It’s a very tricky balance to not tip over into science fiction and alien genre horror, but to maintain the sense that the terror is out there, and its building, and that there are mysterious, unknowable things that slowly become more knowable. And yet maintaining new mysteries; as you discover one thing something new pops up. That’s part of the fun of writing in a genre and in science fiction specifically. You want to constantly draw the audience in to try and figure out what the mystery is, and once they figure it out it leads to a deeper and more complex mystery. And so, when I look at the television shows that were inspiring to me, it's shows like Lost that ran extremely well for many episodes and many seasons. You cared about the characters, and you were drawn into the mystery. That’s what I’ve really tried to do with Invasion, to have characters you’re drawn in by and to have the terror and the mystery of what’s happening to the world be experienced in the first person through these characters. As opposed to the third-person perspective where there’s a huge mega-shot of an alien ship blowing up global landmarks. And if it was to be a huge alien ship blowing up a global landmark it would be experienced how you or I would experience it. Which is likely we wouldn’t be there. We would be seeing it on television.
To conclude, we wanted to ask you about H.G. Wells’ War of the Worlds, and that you were inspired by the Orson Welles radio play. Given that there have been two recent television versions of the book, and while this isn’t directly one there are obvious nods, what did you want to bring to Invasion that was distinct and different?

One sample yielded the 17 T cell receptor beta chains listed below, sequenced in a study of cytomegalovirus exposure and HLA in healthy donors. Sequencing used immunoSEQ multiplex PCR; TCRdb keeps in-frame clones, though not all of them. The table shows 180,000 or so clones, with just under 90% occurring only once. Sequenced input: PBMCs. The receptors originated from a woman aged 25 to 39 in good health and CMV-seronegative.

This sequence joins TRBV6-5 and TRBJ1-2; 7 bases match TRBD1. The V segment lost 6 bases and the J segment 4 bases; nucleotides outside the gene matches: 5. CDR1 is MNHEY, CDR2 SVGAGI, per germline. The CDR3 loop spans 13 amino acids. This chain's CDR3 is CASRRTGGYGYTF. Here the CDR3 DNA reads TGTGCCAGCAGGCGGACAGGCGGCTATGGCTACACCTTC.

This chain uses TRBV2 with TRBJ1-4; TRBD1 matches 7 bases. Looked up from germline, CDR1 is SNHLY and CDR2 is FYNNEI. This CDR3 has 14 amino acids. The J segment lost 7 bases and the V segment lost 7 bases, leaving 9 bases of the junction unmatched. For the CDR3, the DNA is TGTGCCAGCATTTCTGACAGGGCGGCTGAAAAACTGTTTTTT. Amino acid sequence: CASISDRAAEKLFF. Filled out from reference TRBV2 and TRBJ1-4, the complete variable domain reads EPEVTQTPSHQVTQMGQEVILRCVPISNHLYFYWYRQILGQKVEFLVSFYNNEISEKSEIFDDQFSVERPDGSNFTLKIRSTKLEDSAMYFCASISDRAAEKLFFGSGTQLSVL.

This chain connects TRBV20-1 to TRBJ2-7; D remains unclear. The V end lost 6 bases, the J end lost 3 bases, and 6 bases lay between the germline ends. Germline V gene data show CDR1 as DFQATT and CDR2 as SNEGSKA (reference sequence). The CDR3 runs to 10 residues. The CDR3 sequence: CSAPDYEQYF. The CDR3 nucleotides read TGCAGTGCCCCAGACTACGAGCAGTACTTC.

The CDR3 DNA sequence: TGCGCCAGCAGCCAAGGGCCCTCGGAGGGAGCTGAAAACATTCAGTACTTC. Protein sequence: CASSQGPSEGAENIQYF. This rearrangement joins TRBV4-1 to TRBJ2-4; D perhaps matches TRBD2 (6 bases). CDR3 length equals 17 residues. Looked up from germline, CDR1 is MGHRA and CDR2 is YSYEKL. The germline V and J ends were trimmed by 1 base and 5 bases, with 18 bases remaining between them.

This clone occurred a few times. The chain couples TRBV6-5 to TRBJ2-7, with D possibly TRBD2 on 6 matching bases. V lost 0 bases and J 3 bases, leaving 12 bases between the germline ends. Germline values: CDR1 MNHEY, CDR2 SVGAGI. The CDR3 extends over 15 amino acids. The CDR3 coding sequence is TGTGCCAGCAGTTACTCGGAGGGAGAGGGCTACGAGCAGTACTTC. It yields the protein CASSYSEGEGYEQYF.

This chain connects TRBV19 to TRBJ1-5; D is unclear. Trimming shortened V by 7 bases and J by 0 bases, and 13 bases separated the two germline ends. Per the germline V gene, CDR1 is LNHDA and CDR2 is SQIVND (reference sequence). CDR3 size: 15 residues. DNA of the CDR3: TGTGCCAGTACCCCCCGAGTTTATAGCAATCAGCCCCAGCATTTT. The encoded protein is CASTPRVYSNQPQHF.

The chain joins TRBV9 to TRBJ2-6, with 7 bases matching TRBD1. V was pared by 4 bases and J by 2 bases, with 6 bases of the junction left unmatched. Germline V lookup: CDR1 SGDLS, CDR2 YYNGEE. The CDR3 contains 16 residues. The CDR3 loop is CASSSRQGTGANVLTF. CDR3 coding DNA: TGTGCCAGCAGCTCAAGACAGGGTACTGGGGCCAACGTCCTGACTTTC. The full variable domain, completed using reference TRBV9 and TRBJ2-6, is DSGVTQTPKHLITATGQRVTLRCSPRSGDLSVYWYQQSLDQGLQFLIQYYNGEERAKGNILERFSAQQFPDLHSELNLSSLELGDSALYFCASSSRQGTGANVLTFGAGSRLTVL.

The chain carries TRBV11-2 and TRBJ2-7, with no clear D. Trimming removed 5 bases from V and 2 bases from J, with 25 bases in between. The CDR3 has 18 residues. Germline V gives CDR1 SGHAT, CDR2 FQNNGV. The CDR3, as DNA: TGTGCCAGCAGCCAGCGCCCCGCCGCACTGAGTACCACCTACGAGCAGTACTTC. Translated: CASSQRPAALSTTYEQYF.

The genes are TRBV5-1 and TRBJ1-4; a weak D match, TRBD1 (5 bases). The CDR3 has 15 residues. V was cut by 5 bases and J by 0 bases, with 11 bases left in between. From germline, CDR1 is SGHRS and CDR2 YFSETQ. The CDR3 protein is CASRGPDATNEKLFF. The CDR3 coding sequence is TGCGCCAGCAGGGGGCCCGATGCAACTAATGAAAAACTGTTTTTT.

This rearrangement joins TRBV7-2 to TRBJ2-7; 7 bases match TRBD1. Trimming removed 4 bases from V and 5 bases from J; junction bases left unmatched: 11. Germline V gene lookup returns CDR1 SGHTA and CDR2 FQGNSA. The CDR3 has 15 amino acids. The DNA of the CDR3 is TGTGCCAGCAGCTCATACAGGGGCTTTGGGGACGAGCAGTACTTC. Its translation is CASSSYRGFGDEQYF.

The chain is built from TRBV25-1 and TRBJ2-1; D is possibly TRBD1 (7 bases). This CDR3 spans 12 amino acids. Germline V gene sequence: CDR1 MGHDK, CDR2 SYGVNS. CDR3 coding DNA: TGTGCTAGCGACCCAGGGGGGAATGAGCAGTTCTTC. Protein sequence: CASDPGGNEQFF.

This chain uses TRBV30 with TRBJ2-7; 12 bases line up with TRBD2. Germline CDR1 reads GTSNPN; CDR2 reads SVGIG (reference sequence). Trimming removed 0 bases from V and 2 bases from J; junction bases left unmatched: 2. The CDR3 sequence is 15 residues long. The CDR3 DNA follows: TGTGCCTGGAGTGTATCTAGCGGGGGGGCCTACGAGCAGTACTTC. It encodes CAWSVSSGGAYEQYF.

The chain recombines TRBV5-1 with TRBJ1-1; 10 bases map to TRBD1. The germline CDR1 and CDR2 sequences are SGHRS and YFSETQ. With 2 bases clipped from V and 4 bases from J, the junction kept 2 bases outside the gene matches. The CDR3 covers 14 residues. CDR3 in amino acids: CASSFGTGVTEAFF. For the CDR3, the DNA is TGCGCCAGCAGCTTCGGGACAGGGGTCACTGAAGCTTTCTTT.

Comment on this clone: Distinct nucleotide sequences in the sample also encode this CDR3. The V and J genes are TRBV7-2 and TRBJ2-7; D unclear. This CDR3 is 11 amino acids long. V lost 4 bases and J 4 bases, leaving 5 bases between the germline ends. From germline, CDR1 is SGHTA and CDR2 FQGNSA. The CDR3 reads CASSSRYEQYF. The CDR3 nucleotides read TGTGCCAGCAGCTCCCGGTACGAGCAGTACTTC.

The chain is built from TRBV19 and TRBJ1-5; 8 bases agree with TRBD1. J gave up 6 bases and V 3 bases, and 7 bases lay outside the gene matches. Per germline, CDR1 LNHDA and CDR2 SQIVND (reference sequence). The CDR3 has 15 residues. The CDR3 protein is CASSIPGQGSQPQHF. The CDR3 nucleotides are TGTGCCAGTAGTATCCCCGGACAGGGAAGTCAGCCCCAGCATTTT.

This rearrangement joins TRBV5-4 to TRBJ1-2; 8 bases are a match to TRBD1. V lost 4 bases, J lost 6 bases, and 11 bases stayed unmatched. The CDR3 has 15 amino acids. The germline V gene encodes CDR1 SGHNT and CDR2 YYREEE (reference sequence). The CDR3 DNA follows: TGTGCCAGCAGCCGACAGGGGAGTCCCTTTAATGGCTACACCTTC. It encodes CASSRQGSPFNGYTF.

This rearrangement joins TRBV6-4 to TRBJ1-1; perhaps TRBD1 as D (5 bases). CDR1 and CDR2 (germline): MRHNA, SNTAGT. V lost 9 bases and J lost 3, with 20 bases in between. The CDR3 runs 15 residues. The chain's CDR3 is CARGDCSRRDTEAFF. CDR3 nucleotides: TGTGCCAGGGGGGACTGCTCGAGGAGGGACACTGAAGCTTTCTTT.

I love H. G. Wells’ novel, and I was inspired by the radio play, but more from the effect of the radio play. The realism that he created with that, the reality he created with that, was so effective that many, many people believed it was an actual newscast. I know people watching the show will know that it's fiction, but I wanted to create that same sense of reality as much as I could. For me, from any iteration of War of the Worlds, that was the biggest inspiration. That way that Orson Welles was able to create a sense of real terror and real truth at the same time, and that it moved people in a way that was more than watching at arm’s length. I wanted to draw people into this show in the same way he did with that play.
Invasion starts on AppleTV+ on October 22nd.